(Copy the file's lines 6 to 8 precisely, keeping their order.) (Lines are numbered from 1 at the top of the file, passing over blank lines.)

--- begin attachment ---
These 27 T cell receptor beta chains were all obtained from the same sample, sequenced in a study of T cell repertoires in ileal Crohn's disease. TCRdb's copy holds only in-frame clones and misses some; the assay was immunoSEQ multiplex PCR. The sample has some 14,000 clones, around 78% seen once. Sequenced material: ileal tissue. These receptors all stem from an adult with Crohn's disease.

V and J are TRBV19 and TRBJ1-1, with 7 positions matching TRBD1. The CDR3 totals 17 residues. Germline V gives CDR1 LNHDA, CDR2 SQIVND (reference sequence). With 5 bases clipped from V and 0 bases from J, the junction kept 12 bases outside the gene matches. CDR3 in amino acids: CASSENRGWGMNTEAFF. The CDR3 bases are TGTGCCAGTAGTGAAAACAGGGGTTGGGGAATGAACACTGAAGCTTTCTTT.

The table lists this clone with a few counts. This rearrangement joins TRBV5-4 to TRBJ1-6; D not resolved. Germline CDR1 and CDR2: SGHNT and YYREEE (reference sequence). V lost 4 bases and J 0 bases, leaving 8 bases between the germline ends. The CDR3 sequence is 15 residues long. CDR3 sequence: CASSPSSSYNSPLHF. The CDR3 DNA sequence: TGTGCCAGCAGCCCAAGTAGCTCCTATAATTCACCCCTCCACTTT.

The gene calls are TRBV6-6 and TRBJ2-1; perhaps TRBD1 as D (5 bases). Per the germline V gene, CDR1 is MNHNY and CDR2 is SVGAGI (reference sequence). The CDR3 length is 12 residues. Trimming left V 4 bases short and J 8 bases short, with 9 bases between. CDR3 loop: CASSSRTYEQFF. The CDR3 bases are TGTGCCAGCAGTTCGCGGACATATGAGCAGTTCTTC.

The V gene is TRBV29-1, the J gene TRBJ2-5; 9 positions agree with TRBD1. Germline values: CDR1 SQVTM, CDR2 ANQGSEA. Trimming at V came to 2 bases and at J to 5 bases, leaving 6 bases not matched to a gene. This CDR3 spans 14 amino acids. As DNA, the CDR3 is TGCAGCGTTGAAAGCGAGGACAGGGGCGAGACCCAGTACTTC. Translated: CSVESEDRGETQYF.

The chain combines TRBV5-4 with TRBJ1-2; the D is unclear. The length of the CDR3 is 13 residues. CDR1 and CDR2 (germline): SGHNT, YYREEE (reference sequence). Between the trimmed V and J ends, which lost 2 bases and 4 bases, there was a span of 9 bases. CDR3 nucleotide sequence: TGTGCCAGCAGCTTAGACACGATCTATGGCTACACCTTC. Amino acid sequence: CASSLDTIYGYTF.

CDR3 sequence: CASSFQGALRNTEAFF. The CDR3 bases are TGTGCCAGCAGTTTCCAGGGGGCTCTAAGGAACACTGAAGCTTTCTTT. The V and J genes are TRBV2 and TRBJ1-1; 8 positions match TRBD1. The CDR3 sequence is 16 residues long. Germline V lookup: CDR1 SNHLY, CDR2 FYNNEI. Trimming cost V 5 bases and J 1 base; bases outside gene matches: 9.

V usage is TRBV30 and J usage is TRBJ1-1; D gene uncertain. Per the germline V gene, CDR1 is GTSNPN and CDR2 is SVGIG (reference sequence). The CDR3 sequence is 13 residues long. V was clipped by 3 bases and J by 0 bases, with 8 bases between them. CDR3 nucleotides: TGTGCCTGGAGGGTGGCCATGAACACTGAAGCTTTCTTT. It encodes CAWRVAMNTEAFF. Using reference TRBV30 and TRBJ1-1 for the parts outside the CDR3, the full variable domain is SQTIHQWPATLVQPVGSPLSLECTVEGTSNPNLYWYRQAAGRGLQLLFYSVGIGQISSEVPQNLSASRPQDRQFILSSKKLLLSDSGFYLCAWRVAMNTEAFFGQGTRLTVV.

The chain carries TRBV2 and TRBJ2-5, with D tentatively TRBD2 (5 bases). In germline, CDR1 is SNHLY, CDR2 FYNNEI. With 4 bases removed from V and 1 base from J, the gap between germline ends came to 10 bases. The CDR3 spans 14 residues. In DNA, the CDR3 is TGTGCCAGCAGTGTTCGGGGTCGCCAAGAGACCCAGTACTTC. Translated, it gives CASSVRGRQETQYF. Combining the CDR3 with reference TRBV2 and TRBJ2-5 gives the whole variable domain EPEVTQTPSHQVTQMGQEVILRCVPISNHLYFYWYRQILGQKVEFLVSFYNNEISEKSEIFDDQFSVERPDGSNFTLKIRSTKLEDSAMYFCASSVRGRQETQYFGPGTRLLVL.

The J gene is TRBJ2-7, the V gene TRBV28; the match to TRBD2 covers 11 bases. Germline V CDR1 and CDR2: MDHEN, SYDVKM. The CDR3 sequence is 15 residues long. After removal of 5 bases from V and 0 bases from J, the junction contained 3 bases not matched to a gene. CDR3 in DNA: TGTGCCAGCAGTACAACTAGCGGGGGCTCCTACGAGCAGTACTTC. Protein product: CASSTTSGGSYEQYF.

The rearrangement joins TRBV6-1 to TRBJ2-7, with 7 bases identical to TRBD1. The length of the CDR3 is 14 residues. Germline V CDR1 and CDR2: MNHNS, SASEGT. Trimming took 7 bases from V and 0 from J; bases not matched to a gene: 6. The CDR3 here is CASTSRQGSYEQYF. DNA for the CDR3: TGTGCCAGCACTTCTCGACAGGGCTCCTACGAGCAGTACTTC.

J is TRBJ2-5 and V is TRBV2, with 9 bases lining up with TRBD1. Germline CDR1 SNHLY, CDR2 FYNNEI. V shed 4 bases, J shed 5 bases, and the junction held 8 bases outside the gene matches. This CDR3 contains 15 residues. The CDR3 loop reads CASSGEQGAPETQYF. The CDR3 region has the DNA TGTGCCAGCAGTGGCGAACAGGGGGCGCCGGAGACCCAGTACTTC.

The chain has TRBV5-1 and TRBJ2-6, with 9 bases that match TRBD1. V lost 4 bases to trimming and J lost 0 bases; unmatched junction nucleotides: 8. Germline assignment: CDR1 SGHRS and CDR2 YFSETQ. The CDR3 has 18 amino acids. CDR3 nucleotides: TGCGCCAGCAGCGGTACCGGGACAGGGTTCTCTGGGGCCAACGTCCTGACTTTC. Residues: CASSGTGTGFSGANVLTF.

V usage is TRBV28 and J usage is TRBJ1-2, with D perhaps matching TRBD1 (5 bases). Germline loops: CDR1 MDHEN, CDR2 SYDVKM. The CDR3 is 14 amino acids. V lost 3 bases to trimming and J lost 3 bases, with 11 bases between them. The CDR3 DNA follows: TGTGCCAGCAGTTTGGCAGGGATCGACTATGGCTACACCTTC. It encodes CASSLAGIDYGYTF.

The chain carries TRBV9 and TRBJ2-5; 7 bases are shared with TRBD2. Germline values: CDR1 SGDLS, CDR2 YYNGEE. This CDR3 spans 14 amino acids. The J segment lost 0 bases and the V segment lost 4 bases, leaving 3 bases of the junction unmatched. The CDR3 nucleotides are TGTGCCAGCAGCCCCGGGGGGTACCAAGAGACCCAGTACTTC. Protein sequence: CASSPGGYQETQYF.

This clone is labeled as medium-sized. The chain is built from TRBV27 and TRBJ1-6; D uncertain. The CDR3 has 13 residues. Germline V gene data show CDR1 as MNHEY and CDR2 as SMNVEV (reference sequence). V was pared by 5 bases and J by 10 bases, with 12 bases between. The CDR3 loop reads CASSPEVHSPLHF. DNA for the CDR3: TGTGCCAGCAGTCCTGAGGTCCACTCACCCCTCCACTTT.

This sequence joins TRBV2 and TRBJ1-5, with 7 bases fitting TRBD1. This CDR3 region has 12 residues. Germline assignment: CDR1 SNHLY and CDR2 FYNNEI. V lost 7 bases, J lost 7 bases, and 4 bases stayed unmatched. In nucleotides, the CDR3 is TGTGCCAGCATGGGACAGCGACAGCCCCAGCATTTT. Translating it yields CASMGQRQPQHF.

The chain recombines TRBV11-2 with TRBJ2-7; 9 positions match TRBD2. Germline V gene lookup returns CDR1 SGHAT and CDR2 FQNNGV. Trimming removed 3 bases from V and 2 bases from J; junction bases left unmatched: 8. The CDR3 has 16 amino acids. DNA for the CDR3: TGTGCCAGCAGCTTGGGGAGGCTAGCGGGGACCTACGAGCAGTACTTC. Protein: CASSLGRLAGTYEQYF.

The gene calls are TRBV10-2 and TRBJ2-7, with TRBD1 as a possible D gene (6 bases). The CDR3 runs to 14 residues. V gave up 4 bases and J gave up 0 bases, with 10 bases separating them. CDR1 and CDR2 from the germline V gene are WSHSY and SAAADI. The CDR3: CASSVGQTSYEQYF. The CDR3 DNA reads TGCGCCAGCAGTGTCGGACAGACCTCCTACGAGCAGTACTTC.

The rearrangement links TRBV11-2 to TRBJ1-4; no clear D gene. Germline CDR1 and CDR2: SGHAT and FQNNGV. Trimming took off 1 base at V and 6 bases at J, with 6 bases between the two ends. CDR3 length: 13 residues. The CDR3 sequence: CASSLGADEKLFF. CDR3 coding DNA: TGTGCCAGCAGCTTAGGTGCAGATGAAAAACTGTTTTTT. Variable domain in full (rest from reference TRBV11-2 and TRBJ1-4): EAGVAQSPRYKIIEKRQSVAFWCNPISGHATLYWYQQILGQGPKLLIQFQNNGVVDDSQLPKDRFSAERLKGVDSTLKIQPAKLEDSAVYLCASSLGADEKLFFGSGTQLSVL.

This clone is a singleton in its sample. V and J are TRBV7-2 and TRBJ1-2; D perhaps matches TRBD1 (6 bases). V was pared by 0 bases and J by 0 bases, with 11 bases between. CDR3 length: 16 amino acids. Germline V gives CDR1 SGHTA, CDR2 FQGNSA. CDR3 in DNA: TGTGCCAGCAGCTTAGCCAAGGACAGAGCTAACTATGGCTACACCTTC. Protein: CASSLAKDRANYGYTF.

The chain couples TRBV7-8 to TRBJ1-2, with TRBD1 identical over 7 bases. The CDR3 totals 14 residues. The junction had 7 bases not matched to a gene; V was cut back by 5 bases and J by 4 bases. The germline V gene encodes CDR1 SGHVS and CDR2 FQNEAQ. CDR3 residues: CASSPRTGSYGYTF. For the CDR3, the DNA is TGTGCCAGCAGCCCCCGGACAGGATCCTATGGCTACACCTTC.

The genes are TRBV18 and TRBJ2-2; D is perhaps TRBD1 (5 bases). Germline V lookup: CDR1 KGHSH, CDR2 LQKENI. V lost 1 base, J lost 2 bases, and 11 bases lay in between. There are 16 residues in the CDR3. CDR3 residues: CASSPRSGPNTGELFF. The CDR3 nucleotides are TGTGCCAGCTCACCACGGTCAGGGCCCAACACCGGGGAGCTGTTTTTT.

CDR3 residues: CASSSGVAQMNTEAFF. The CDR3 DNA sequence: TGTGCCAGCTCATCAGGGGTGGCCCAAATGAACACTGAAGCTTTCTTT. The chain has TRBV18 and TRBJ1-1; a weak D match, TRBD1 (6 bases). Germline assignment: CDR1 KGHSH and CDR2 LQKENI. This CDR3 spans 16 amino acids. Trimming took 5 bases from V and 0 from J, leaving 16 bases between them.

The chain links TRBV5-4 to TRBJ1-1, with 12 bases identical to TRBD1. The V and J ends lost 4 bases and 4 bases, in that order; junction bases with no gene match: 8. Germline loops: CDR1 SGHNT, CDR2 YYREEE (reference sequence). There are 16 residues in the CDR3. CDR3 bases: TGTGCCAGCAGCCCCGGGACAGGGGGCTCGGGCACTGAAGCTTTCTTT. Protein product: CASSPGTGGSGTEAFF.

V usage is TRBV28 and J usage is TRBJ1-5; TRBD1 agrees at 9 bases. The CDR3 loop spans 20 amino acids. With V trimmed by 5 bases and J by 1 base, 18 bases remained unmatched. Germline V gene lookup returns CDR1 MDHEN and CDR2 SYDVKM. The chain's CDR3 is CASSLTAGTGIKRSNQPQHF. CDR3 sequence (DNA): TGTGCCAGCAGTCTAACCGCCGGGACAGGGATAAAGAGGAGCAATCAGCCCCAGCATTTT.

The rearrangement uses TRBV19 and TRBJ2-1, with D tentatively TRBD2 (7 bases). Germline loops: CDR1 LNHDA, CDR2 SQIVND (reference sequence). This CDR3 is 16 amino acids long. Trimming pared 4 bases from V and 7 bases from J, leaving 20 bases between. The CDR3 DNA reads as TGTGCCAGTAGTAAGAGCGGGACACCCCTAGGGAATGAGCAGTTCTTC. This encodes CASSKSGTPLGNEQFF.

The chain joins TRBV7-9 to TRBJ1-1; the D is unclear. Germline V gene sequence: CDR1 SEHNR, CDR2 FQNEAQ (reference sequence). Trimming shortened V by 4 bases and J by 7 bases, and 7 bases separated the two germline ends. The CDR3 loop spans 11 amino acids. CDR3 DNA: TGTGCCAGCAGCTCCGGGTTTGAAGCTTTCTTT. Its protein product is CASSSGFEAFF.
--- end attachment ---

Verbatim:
The chain combines TRBV5-4 with TRBJ1-2; the D is unclear. The length of the CDR3 is 13 residues. CDR1 and CDR2 (germline): SGHNT, YYREEE (reference sequence). Between the trimmed V and J ends, which lost 2 bases and 4 bases, there was a span of 9 bases. CDR3 nucleotide sequence: TGTGCCAGCAGCTTAGACACGATCTATGGCTACACCTTC. Amino acid sequence: CASSLDTIYGYTF.

CDR3 sequence: CASSFQGALRNTEAFF. The CDR3 bases are TGTGCCAGCAGTTTCCAGGGGGCTCTAAGGAACACTGAAGCTTTCTTT. The V and J genes are TRBV2 and TRBJ1-1; 8 positions match TRBD1. The CDR3 sequence is 16 residues long. Germline V lookup: CDR1 SNHLY, CDR2 FYNNEI. Trimming cost V 5 bases and J 1 base; bases outside gene matches: 9.

V usage is TRBV30 and J usage is TRBJ1-1; D gene uncertain. Per the germline V gene, CDR1 is GTSNPN and CDR2 is SVGIG (reference sequence). The CDR3 sequence is 13 residues long. V was clipped by 3 bases and J by 0 bases, with 8 bases between them. CDR3 nucleotides: TGTGCCTGGAGGGTGGCCATGAACACTGAAGCTTTCTTT. It encodes CAWRVAMNTEAFF. Using reference TRBV30 and TRBJ1-1 for the parts outside the CDR3, the full variable domain is SQTIHQWPATLVQPVGSPLSLECTVEGTSNPNLYWYRQAAGRGLQLLFYSVGIGQISSEVPQNLSASRPQDRQFILSSKKLLLSDSGFYLCAWRVAMNTEAFFGQGTRLTVV.